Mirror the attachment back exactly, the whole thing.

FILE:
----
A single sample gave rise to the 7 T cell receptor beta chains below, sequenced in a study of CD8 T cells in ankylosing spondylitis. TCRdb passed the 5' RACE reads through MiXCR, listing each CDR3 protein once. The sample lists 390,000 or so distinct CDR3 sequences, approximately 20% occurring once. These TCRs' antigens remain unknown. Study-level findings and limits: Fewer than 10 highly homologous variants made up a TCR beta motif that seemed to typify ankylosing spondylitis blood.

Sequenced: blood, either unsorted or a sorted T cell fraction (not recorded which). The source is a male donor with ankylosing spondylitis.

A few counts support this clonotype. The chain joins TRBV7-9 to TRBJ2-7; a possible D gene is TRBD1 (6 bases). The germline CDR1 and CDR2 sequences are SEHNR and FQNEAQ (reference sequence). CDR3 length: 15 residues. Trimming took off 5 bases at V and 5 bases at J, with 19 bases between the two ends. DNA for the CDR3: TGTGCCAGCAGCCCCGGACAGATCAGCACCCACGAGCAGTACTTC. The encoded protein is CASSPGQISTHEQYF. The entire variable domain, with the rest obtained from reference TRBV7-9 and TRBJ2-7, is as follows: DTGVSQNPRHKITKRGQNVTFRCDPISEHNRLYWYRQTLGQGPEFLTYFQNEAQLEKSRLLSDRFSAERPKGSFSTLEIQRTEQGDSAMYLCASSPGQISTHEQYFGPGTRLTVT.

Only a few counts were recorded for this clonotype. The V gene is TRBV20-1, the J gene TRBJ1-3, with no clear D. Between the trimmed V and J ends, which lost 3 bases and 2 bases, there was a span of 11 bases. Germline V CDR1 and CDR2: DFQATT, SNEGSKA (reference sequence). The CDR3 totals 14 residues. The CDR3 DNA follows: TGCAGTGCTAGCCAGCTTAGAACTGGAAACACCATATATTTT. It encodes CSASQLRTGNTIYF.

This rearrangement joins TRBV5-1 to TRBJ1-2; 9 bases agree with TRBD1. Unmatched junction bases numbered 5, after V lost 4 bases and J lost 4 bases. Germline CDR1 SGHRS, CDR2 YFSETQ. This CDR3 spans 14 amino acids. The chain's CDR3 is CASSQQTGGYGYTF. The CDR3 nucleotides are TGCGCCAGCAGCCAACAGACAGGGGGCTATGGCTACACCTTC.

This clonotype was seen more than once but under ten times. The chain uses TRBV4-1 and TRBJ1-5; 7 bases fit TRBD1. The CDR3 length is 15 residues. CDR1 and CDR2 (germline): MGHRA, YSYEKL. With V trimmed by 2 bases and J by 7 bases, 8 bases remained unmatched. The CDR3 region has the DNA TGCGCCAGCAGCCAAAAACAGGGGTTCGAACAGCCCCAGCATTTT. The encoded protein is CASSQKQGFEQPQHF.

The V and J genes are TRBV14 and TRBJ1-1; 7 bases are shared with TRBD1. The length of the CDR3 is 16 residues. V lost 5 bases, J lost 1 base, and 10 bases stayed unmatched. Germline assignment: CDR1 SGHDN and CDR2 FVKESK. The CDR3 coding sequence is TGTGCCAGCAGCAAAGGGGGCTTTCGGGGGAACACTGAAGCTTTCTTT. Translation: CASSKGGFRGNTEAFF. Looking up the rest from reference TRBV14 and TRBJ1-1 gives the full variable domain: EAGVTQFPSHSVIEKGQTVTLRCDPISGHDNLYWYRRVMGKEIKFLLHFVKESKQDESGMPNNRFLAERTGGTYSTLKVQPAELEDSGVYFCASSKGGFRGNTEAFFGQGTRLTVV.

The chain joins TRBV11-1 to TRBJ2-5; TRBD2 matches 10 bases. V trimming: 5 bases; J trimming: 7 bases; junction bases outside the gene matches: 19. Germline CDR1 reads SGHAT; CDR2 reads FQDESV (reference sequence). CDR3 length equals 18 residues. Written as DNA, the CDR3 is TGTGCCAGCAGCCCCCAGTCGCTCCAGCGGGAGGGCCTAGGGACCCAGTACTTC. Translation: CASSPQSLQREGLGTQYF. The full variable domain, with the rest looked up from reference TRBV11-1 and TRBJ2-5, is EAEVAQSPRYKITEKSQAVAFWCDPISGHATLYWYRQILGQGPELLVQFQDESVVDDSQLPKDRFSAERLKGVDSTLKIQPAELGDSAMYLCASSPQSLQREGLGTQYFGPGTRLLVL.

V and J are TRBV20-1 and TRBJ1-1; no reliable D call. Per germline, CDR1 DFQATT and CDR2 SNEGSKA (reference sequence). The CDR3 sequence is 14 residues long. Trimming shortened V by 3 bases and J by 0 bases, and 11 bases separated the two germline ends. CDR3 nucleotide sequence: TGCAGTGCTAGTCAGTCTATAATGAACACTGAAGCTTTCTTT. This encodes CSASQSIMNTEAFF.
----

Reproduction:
A single sample gave rise to the 7 T cell receptor beta chains below, sequenced in a study of CD8 T cells in ankylosing spondylitis. TCRdb passed the 5' RACE reads through MiXCR, listing each CDR3 protein once. The sample lists 390,000 or so distinct CDR3 sequences, approximately 20% occurring once. These TCRs' antigens remain unknown. Study-level findings and limits: Fewer than 10 highly homologous variants made up a TCR beta motif that seemed to typify ankylosing spondylitis blood.

Sequenced: blood, either unsorted or a sorted T cell fraction (not recorded which). The source is a male donor with ankylosing spondylitis.

A few counts support this clonotype. The chain joins TRBV7-9 to TRBJ2-7; a possible D gene is TRBD1 (6 bases). The germline CDR1 and CDR2 sequences are SEHNR and FQNEAQ (reference sequence). CDR3 length: 15 residues. Trimming took off 5 bases at V and 5 bases at J, with 19 bases between the two ends. DNA for the CDR3: TGTGCCAGCAGCCCCGGACAGATCAGCACCCACGAGCAGTACTTC. The encoded protein is CASSPGQISTHEQYF. The entire variable domain, with the rest obtained from reference TRBV7-9 and TRBJ2-7, is as follows: DTGVSQNPRHKITKRGQNVTFRCDPISEHNRLYWYRQTLGQGPEFLTYFQNEAQLEKSRLLSDRFSAERPKGSFSTLEIQRTEQGDSAMYLCASSPGQISTHEQYFGPGTRLTVT.

Only a few counts were recorded for this clonotype. The V gene is TRBV20-1, the J gene TRBJ1-3, with no clear D. Between the trimmed V and J ends, which lost 3 bases and 2 bases, there was a span of 11 bases. Germline V CDR1 and CDR2: DFQATT, SNEGSKA (reference sequence). The CDR3 totals 14 residues. The CDR3 DNA follows: TGCAGTGCTAGCCAGCTTAGAACTGGAAACACCATATATTTT. It encodes CSASQLRTGNTIYF.

This rearrangement joins TRBV5-1 to TRBJ1-2; 9 bases agree with TRBD1. Unmatched junction bases numbered 5, after V lost 4 bases and J lost 4 bases. Germline CDR1 SGHRS, CDR2 YFSETQ. This CDR3 spans 14 amino acids. The chain's CDR3 is CASSQQTGGYGYTF. The CDR3 nucleotides are TGCGCCAGCAGCCAACAGACAGGGGGCTATGGCTACACCTTC.

This clonotype was seen more than once but under ten times. The chain uses TRBV4-1 and TRBJ1-5; 7 bases fit TRBD1. The CDR3 length is 15 residues. CDR1 and CDR2 (germline): MGHRA, YSYEKL. With V trimmed by 2 bases and J by 7 bases, 8 bases remained unmatched. The CDR3 region has the DNA TGCGCCAGCAGCCAAAAACAGGGGTTCGAACAGCCCCAGCATTTT. The encoded protein is CASSQKQGFEQPQHF.

The V and J genes are TRBV14 and TRBJ1-1; 7 bases are shared with TRBD1. The length of the CDR3 is 16 residues. V lost 5 bases, J lost 1 base, and 10 bases stayed unmatched. Germline assignment: CDR1 SGHDN and CDR2 FVKESK. The CDR3 coding sequence is TGTGCCAGCAGCAAAGGGGGCTTTCGGGGGAACACTGAAGCTTTCTTT. Translation: CASSKGGFRGNTEAFF. Looking up the rest from reference TRBV14 and TRBJ1-1 gives the full variable domain: EAGVTQFPSHSVIEKGQTVTLRCDPISGHDNLYWYRRVMGKEIKFLLHFVKESKQDESGMPNNRFLAERTGGTYSTLKVQPAELEDSGVYFCASSKGGFRGNTEAFFGQGTRLTVV.

The chain joins TRBV11-1 to TRBJ2-5; TRBD2 matches 10 bases. V trimming: 5 bases; J trimming: 7 bases; junction bases outside the gene matches: 19. Germline CDR1 reads SGHAT; CDR2 reads FQDESV (reference sequence). CDR3 length equals 18 residues. Written as DNA, the CDR3 is TGTGCCAGCAGCCCCCAGTCGCTCCAGCGGGAGGGCCTAGGGACCCAGTACTTC. Translation: CASSPQSLQREGLGTQYF. The full variable domain, with the rest looked up from reference TRBV11-1 and TRBJ2-5, is EAEVAQSPRYKITEKSQAVAFWCDPISGHATLYWYRQILGQGPELLVQFQDESVVDDSQLPKDRFSAERLKGVDSTLKIQPAELGDSAMYLCASSPQSLQREGLGTQYFGPGTRLLVL.

V and J are TRBV20-1 and TRBJ1-1; no reliable D call. Per germline, CDR1 DFQATT and CDR2 SNEGSKA (reference sequence). The CDR3 sequence is 14 residues long. Trimming shortened V by 3 bases and J by 0 bases, and 11 bases separated the two germline ends. CDR3 nucleotide sequence: TGCAGTGCTAGTCAGTCTATAATGAACACTGAAGCTTTCTTT. This encodes CSASQSIMNTEAFF.